Lines Get Blurry In Copyright Dispute

I’m not entirely sure who to root for in the lawsuit that Robin Thicke recently filed asking a court to declare that “Blurred Lines” does not infringe the copyright on Marvin Gaye’s 1977 hit “Got To Give It Up.” On the one hand, we have the estate of undisputedly the coolest person in the history of pop music – Marvin Gaye. On the other hand, we have one of the catchiest songs I have ever heard in my life – “Blurred Lines.” Tough call. 

Or maybe not.  While I hate to disrespect the memory of the man who did this or this I think I have to go with the upstart in this suit. The Gaye family is arguing that the combination of the bass line and falsetto in “Blurred Lines” copies those same elements from “Got To Give It Up.” But it does not appear that any portion of “Blurred Lines” copies “Got to Give It Up” note for note, such as George Harrison’s “My Sweet Lord” did to the Chiffons’ “He’s So Fine.”

Apparently Gaye’s estate thinks Thicke infringed not so much by copying the song, as by copying the style. But that seems like it could lead to a lot of litigation. Every artist is influenced by someone. My friend Bill Thompson believes that every band that came after the Byrds copied their sound to some degree. Listen to Tom Petty some time for example. And is every sitcom that features an ineffectual doofus of a father with a nagging wife going to get sued by Ray Romano? That would make a lot of lawyers rich, but I think it would chill, if not freeze, the creative process.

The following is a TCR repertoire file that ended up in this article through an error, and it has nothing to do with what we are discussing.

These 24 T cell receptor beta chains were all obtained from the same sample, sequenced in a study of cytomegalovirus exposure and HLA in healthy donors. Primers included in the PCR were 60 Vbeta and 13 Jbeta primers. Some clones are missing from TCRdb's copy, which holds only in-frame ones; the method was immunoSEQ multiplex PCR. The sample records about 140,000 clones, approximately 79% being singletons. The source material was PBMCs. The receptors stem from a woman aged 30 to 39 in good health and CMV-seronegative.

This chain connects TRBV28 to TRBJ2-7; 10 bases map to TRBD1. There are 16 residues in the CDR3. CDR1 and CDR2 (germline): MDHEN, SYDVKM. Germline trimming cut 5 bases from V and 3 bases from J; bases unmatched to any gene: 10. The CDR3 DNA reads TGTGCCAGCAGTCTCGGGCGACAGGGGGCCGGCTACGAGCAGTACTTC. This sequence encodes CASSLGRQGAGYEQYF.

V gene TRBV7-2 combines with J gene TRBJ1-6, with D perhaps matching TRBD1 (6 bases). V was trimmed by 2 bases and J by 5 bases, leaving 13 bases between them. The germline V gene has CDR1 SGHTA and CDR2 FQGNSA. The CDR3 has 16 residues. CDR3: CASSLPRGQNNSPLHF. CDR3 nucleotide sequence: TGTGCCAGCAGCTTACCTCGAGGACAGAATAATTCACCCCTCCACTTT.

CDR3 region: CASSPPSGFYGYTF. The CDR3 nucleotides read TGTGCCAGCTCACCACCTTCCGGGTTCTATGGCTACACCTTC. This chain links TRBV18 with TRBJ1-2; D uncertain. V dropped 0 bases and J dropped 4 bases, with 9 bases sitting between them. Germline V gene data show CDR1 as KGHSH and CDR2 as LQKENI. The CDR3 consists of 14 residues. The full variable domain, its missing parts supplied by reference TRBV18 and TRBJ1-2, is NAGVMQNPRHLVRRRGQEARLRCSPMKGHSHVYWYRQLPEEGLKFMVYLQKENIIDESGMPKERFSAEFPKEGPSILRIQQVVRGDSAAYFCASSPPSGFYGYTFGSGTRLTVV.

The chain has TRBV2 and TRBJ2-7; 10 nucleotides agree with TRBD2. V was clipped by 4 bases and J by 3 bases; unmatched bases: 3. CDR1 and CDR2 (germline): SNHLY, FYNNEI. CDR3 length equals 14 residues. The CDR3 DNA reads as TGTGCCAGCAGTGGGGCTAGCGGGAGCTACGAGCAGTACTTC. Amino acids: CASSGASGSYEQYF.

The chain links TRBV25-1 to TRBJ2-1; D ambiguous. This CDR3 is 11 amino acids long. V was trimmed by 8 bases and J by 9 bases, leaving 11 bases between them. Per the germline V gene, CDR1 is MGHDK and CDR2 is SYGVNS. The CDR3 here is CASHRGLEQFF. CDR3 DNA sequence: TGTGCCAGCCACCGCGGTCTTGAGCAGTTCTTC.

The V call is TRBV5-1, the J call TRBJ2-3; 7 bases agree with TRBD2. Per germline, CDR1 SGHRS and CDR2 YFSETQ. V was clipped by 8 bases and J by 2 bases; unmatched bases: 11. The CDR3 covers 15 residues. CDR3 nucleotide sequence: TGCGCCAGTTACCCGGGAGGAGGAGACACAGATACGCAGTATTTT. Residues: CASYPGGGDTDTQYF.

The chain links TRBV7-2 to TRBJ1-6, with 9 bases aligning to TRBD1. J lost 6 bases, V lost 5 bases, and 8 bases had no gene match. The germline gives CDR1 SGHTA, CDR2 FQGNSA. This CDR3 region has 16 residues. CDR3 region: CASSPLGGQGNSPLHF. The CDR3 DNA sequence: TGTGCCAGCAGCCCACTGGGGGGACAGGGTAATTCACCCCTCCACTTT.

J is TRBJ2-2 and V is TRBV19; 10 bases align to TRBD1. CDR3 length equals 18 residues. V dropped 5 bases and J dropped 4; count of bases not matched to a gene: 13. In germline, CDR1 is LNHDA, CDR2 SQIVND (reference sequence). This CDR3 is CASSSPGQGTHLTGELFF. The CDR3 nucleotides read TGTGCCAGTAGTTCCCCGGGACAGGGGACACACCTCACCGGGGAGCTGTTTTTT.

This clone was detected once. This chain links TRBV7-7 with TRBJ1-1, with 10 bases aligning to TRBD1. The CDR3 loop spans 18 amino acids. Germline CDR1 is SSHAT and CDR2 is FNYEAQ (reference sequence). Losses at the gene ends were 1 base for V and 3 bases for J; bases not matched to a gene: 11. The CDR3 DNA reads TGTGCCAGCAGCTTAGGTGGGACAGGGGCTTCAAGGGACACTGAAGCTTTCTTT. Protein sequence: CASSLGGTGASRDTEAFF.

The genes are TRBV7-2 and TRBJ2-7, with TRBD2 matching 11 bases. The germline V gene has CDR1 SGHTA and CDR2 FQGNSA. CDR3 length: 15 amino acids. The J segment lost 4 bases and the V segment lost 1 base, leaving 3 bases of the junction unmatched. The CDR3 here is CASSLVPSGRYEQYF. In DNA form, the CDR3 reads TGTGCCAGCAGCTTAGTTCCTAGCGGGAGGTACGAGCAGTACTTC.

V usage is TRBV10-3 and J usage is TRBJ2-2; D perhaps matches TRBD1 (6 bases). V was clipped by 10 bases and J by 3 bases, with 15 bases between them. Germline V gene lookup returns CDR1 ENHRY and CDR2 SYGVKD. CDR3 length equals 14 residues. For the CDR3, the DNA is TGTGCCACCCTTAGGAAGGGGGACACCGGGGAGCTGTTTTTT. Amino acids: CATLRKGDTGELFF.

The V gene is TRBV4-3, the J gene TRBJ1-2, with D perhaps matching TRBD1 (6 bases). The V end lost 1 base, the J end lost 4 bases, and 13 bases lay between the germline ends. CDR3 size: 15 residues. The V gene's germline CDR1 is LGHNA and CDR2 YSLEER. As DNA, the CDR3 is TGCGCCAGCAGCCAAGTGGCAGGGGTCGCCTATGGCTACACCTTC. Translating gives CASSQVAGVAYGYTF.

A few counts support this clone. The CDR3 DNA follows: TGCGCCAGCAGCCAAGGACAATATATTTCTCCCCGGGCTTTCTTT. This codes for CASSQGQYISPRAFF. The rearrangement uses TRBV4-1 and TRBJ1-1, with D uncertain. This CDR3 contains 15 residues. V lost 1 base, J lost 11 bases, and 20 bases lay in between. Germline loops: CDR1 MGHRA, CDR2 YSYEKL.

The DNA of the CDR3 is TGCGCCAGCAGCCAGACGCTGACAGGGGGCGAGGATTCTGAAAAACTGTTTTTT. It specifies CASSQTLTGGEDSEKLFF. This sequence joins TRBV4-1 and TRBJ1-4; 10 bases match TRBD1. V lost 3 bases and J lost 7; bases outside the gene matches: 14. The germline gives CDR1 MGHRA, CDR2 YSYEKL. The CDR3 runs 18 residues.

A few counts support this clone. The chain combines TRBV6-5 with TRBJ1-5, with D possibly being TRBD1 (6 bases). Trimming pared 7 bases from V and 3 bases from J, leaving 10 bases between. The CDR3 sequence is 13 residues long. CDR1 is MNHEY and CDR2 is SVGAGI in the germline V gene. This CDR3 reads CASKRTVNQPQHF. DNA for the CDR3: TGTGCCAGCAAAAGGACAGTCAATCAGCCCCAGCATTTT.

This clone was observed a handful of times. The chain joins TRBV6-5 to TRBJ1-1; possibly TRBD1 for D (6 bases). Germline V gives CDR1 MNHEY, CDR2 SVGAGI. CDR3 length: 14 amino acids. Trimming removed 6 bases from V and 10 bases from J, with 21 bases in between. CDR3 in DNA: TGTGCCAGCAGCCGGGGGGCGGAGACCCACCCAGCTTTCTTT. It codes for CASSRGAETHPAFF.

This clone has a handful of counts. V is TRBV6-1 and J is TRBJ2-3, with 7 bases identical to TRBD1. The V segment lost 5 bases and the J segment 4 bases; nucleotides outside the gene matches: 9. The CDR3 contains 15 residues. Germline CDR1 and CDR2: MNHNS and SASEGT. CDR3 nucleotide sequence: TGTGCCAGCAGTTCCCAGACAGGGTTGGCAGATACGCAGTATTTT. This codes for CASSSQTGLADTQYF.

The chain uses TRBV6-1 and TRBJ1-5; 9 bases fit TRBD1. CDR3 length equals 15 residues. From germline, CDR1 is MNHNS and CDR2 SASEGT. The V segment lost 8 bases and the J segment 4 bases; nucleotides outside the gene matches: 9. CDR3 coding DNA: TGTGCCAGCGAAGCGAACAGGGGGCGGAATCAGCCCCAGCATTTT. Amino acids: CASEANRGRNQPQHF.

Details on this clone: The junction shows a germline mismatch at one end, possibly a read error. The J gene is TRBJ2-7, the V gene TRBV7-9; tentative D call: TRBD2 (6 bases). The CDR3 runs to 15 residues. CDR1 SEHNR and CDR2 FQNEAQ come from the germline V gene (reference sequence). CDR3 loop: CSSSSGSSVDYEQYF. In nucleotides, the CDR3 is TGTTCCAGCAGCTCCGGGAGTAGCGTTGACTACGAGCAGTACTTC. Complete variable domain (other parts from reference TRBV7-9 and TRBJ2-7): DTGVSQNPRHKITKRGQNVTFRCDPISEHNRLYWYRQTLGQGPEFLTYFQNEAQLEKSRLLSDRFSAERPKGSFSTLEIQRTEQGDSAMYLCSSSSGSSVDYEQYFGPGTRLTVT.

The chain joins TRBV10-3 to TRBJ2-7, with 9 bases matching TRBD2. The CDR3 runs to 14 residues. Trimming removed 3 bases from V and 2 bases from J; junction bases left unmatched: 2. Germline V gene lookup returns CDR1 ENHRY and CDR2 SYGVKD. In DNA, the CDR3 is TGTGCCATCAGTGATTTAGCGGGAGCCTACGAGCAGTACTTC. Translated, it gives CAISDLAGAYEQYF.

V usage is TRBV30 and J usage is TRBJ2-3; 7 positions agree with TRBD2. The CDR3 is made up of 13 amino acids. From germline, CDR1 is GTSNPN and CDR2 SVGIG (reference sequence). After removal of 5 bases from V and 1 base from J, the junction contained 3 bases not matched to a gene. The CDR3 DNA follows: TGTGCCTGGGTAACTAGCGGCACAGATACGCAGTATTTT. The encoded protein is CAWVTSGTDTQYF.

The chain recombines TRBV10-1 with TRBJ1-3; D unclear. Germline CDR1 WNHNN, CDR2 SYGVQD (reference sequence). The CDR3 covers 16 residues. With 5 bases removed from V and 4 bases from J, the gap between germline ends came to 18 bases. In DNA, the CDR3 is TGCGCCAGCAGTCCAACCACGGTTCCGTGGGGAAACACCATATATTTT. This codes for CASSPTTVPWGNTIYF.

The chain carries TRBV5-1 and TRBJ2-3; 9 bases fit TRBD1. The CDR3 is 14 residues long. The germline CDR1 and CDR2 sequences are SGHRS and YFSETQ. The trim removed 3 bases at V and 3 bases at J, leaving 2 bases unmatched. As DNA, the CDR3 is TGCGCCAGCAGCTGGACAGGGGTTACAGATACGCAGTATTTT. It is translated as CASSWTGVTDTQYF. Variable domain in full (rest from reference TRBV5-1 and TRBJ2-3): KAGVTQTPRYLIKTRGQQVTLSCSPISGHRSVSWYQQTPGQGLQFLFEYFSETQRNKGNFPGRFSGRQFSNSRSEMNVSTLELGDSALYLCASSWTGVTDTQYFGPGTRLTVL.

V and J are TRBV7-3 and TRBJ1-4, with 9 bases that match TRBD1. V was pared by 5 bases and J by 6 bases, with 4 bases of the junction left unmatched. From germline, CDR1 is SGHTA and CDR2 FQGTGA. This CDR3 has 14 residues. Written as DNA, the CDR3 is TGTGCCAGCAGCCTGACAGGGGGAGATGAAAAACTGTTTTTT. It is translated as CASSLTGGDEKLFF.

Thicke filed the lawsuit as a “declaratory judgment.” He’s not looking for money or an injunction; merely a legal declaration that his song does not infringe, and that the Gaye estate will not be entitled to any royalties. Apparently, the estate had threatened to bring suit. Thicke’s action is the legal embodiment of the “best defense is a good offense” philosophy.   

The bigger issue here – the ability of artists to create new material from their influences – seems to me way too important for the creative process to allow a court to chip away at the margins. And so, while it pains me a bit, I have to pull for the son of the Growing Pains star. Copyright litigation, like politics, makes strange bedfellows.